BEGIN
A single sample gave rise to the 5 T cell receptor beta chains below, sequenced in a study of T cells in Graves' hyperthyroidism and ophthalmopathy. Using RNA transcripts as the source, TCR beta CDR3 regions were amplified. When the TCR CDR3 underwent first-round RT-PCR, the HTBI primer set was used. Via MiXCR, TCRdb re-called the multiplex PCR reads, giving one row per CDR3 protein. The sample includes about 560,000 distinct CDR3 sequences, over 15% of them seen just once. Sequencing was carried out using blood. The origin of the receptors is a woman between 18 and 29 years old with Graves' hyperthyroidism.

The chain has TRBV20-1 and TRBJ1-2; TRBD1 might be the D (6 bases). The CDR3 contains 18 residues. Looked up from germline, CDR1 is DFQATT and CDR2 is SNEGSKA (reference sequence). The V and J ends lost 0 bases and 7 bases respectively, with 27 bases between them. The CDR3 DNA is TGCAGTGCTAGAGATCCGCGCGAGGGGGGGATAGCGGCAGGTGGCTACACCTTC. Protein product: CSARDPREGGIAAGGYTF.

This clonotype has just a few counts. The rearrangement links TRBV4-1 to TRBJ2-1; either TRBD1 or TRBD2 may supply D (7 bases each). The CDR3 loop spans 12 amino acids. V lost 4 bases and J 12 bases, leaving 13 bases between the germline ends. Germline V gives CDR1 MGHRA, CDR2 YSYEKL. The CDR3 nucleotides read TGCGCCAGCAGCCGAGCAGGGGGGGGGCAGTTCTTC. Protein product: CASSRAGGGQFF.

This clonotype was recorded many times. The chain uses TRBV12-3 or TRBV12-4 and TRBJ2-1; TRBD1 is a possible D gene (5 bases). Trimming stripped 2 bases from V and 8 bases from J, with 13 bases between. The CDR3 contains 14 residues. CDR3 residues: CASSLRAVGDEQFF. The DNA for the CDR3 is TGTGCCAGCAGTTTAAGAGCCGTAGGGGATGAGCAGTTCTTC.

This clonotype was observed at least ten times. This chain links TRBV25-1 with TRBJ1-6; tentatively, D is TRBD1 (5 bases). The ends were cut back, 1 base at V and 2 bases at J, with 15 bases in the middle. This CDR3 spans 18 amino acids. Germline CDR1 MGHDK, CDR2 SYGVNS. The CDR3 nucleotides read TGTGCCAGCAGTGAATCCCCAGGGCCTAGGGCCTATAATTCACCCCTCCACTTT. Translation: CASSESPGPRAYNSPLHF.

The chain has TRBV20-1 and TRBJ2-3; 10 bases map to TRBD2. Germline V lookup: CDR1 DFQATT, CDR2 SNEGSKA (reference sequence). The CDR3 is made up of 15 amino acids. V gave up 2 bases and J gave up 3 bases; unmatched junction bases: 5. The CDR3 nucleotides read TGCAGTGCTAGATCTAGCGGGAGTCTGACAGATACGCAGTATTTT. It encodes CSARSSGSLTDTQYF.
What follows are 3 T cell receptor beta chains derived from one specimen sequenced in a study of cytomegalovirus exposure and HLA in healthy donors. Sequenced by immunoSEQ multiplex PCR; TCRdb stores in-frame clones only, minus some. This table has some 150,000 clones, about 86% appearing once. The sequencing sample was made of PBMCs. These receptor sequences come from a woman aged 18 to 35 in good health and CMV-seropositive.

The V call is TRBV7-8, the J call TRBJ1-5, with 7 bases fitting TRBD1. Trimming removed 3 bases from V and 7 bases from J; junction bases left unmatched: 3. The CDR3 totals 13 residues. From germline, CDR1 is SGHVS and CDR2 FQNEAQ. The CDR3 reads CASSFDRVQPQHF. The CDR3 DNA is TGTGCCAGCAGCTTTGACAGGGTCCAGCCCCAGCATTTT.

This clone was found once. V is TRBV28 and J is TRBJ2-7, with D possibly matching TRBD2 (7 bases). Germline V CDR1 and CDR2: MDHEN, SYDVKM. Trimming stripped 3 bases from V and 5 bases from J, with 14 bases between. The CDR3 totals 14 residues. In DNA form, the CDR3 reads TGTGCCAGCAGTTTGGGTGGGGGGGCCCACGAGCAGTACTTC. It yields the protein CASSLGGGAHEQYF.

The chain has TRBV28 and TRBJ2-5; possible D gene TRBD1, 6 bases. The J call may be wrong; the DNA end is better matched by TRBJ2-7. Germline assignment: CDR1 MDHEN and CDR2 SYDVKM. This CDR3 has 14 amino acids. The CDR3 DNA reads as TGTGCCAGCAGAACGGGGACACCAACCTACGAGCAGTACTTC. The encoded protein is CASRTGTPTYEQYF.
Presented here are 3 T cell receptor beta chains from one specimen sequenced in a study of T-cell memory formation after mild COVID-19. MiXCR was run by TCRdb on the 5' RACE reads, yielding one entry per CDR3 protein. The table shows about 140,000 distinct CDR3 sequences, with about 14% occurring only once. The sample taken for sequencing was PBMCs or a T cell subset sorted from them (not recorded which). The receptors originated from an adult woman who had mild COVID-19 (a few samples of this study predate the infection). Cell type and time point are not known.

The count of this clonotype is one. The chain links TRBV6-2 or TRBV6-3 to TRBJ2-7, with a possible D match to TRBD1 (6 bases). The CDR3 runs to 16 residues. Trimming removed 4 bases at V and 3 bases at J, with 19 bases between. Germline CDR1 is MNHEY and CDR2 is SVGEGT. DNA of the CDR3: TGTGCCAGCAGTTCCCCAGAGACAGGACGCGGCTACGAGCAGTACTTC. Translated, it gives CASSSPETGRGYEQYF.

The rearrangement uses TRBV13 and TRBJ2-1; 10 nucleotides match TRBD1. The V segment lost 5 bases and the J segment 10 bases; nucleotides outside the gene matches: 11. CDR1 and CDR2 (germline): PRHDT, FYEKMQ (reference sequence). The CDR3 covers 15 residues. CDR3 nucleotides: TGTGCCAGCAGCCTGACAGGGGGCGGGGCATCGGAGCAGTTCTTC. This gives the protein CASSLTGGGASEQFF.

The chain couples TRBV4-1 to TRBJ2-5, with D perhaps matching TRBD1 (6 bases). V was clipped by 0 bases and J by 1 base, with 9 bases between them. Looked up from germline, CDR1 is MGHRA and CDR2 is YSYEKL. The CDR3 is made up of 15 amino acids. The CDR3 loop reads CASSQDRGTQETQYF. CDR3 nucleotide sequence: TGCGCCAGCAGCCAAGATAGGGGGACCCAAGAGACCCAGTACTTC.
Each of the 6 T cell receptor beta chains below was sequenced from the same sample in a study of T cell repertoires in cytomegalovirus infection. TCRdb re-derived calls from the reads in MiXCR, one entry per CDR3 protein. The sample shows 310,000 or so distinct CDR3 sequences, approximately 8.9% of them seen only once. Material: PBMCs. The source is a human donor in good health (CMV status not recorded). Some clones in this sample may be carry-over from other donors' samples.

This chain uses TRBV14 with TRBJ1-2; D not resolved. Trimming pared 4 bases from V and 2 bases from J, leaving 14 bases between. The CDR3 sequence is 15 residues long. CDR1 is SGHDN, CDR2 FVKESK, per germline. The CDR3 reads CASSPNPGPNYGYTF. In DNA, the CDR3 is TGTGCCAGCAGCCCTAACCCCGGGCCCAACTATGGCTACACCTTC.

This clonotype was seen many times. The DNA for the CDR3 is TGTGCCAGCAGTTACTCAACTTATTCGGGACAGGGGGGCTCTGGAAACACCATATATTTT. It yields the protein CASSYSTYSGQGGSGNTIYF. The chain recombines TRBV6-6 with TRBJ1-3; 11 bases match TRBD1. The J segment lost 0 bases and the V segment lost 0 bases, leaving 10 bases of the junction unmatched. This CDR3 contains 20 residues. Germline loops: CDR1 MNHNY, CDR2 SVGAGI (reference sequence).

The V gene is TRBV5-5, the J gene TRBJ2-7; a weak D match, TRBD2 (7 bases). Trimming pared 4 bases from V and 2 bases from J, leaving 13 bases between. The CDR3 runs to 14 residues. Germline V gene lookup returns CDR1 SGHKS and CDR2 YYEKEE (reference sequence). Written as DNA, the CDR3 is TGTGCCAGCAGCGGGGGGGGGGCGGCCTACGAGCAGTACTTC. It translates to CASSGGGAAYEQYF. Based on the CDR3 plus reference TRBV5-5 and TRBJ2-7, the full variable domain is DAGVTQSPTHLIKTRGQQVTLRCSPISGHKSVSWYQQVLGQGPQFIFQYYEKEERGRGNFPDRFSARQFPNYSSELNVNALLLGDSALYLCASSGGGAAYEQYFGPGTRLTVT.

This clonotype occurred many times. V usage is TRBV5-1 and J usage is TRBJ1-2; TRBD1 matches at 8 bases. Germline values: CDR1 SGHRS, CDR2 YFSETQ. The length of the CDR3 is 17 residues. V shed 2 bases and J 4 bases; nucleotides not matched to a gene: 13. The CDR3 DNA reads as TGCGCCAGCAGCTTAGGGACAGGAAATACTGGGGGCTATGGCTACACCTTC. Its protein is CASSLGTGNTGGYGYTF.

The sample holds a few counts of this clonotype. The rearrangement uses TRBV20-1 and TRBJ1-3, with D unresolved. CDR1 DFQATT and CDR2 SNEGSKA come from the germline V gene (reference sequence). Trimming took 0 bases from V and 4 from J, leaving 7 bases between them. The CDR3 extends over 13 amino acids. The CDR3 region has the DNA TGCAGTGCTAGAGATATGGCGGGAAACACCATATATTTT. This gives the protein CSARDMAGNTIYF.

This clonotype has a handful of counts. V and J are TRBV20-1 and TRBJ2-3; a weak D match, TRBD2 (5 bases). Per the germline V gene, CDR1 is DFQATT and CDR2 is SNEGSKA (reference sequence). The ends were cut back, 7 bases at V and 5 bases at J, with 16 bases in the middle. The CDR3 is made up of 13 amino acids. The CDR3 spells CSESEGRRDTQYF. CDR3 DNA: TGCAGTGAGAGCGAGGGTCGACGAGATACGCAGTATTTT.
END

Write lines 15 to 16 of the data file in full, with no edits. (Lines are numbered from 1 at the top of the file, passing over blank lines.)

Each of the 6 T cell receptor beta chains below was sequenced from the same sample in a study of T cell repertoires in cytomegalovirus infection. TCRdb re-derived calls from the reads in MiXCR, one entry per CDR3 protein. The sample shows 310,000 or so distinct CDR3 sequences, approximately 8.9% of them seen only once. Material: PBMCs. The source is a human donor in good health (CMV status not recorded). Some clones in this sample may be carry-over from other donors' samples.

This chain uses TRBV14 with TRBJ1-2; D not resolved. Trimming pared 4 bases from V and 2 bases from J, leaving 14 bases between. The CDR3 sequence is 15 residues long. CDR1 is SGHDN, CDR2 FVKESK, per germline. The CDR3 reads CASSPNPGPNYGYTF. In DNA, the CDR3 is TGTGCCAGCAGCCCTAACCCCGGGCCCAACTATGGCTACACCTTC.